I now wish to raise $100 to buy the freedom of my sister Mary, who isa slave at Elizabeth City, N.C. Her master says he will take that sum for her.
Boston, Jan. 19, 1844.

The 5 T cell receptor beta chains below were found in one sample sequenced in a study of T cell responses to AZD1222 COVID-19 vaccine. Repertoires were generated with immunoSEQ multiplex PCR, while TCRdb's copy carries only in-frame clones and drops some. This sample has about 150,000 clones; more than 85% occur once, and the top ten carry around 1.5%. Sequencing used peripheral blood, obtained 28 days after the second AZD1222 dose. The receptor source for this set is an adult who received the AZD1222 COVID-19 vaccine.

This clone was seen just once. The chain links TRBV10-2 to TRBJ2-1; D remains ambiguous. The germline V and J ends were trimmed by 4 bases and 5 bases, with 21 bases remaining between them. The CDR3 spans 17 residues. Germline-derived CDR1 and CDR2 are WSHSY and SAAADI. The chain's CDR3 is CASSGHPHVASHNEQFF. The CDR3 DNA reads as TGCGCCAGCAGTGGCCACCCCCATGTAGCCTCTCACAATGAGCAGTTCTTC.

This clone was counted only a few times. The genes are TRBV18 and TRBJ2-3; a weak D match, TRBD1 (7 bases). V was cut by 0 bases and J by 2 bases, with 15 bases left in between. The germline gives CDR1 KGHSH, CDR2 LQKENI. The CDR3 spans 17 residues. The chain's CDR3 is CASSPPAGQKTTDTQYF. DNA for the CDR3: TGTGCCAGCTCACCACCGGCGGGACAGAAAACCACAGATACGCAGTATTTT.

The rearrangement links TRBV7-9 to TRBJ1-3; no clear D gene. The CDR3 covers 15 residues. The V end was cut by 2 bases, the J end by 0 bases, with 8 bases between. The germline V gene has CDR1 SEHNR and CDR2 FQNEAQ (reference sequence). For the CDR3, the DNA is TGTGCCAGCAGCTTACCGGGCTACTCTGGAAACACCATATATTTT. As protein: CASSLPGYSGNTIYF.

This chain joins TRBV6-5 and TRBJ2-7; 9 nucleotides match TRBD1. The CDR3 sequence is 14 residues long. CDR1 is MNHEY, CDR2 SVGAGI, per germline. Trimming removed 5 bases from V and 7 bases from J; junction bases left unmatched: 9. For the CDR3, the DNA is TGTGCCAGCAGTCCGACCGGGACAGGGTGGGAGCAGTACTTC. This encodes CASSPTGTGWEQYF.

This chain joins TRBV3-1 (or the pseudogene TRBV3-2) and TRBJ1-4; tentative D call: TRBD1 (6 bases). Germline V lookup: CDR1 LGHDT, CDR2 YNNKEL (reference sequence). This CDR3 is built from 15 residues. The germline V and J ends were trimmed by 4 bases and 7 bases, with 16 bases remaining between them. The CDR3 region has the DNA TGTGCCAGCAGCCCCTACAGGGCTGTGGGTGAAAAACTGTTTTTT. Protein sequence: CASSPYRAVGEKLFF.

[Footnote 1: It will be observed that the narrator married a second wife, without having heard of the decease of the first. To explain this fact, it is necessary to state, that the frequent occurrence of cases where husbands and wives, members of Christian societies, were finally separated by sale, led the ministers, some years ago, to deliberate on the subject: they decided that such separation might be considered as the death of the parties to each other, and they therefore agreed to consider subsequent marriages not immoral. The practice is general. It is scarcely necessary to remark, that a more unequivocal and impressive proof of the heinous nature of the system could hardly exist. It breaks up the fondest connections, it tears up the holiest attachments, and induces the ministers of religion, as much as in them lies, to carve the divine law to a fitting with its own infernal exigencies.]